We often hear this word from teachers and professors, but do we really know what it means? It’s okay to use someone’s exact words if I put little marks around them, but not okay if I forget them? Ridiculous!
Merriam-Webster defines plagiarism as, “to use the words or ideas of another person as if they were your own words or ideas.”
Straight-forward, right? Not so much.
When we start peeling back the layers, it becomes a bit more complicated. How does someone own an idea? How does someone own words? Aren’t they everyone’s to use? Well, they aren’t.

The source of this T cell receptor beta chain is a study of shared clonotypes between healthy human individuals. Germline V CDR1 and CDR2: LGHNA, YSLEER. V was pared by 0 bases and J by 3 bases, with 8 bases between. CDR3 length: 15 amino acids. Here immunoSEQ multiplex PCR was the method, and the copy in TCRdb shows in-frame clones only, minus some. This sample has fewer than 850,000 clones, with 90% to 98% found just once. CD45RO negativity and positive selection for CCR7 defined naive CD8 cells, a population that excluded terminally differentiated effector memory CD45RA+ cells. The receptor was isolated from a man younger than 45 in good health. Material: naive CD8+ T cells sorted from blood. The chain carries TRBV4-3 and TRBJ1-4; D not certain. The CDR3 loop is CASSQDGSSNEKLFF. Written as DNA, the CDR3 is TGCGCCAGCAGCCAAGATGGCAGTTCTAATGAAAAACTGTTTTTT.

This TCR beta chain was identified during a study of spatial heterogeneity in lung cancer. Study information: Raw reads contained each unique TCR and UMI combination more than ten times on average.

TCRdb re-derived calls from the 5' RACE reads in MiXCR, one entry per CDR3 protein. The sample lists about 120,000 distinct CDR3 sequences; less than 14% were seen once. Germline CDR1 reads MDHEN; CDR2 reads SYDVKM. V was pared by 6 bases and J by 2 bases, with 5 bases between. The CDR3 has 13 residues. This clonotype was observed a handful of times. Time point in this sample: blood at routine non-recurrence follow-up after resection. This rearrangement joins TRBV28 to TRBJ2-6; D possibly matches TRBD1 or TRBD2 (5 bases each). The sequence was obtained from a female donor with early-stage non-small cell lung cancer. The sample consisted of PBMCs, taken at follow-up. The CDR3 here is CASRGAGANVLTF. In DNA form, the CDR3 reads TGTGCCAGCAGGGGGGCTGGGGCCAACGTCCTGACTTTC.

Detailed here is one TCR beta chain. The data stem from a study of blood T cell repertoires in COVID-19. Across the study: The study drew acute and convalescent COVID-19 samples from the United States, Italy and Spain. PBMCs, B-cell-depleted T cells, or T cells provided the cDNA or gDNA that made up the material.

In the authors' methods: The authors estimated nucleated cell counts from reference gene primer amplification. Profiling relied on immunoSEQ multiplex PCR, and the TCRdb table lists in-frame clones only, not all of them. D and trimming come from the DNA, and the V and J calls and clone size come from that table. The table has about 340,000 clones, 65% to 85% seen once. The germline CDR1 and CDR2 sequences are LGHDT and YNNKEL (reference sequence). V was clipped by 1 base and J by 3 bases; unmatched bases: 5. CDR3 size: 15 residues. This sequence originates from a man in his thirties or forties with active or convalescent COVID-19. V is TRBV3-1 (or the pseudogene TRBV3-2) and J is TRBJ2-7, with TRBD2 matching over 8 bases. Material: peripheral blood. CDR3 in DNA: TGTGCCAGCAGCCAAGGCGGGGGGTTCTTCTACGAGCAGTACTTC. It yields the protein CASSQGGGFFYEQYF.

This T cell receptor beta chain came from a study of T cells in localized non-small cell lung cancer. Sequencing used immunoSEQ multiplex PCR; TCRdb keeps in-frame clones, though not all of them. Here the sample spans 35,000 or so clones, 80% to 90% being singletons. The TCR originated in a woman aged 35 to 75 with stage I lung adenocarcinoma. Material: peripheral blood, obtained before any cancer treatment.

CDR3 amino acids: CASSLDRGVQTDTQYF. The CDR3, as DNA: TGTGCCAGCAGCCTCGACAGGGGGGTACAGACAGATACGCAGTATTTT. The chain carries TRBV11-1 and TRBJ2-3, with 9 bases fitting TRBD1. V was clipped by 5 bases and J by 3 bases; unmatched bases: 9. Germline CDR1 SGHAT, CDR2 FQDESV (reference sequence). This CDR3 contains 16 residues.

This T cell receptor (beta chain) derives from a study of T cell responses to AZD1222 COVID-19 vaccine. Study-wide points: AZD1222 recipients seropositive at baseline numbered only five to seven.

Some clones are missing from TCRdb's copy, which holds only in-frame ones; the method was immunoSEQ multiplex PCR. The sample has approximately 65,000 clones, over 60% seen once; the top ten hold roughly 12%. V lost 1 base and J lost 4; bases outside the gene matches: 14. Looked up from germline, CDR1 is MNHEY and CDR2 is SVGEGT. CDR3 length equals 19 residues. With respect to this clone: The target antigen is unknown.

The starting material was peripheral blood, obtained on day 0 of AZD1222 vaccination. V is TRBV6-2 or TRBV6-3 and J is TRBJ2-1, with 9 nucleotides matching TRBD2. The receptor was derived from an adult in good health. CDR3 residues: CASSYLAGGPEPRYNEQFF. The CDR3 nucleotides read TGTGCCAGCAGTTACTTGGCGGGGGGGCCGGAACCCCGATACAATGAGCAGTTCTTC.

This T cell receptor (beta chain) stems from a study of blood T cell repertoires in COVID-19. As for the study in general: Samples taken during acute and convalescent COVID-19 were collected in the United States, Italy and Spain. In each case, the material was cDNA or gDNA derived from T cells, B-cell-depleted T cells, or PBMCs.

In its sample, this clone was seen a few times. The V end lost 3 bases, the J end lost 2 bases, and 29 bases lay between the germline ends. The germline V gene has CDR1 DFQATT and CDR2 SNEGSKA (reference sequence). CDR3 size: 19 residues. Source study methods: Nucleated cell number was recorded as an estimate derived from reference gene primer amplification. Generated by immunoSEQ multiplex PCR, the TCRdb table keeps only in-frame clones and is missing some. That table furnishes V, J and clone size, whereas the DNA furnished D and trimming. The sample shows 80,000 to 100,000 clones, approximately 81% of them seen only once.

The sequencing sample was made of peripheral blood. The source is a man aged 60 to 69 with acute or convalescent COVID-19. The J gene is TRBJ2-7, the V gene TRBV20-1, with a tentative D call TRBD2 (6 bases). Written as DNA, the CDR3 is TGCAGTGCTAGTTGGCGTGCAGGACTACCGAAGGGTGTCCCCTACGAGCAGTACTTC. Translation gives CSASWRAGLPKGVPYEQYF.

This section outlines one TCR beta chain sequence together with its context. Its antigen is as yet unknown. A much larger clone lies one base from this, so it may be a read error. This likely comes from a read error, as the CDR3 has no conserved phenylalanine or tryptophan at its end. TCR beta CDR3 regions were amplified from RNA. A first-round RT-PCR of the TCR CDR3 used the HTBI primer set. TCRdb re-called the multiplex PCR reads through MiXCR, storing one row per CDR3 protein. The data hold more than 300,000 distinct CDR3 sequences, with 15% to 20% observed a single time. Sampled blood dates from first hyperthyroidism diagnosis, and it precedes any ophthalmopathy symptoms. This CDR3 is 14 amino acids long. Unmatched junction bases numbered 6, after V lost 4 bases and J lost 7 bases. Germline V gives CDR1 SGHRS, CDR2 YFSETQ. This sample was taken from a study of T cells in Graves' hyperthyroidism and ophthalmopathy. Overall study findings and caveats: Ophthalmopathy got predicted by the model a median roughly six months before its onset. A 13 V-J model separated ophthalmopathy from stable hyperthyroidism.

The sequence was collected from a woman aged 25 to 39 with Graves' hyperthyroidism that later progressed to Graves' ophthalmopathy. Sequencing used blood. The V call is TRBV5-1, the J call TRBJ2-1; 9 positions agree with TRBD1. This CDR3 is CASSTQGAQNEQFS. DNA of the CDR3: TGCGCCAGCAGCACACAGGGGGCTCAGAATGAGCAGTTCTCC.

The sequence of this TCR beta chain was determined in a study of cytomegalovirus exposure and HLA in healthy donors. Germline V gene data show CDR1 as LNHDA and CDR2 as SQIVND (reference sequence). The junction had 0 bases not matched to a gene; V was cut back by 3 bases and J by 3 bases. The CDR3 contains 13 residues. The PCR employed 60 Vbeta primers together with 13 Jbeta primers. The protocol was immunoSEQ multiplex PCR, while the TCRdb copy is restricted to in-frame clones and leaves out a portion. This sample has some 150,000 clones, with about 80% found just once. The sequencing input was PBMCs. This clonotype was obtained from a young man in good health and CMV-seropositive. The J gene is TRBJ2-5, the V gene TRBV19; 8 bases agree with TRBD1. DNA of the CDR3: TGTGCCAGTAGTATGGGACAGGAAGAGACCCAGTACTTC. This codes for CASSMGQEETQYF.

Someone can own ideas and words – and it’s called intellectual property. Published works are protected from theft through a series of Canadian copyright laws. Check out the nitty gritty here.
But don’t worry. What’s important is that what you claim to be yours is yours. Remember to:
– always give credit where credit is due
– cite cite cite!
– use your own words to summarize
There are a lot of really amazing resources out there to help you avoid plagiarism. From websites that create your bibliography for you (BibMe.com) to websites that teach you everything you need to know about making obscure citations (owlpurdue.com).
If you are still feeling overwhelmed about plagiarism, the Essay Coaches at Ruth Rumack’s Learning Space can help! If you sign up for an online 1:1 Essay Coach Program, you’ll learn tons about plagiarism, citing your sources, proper formatting, and so much more.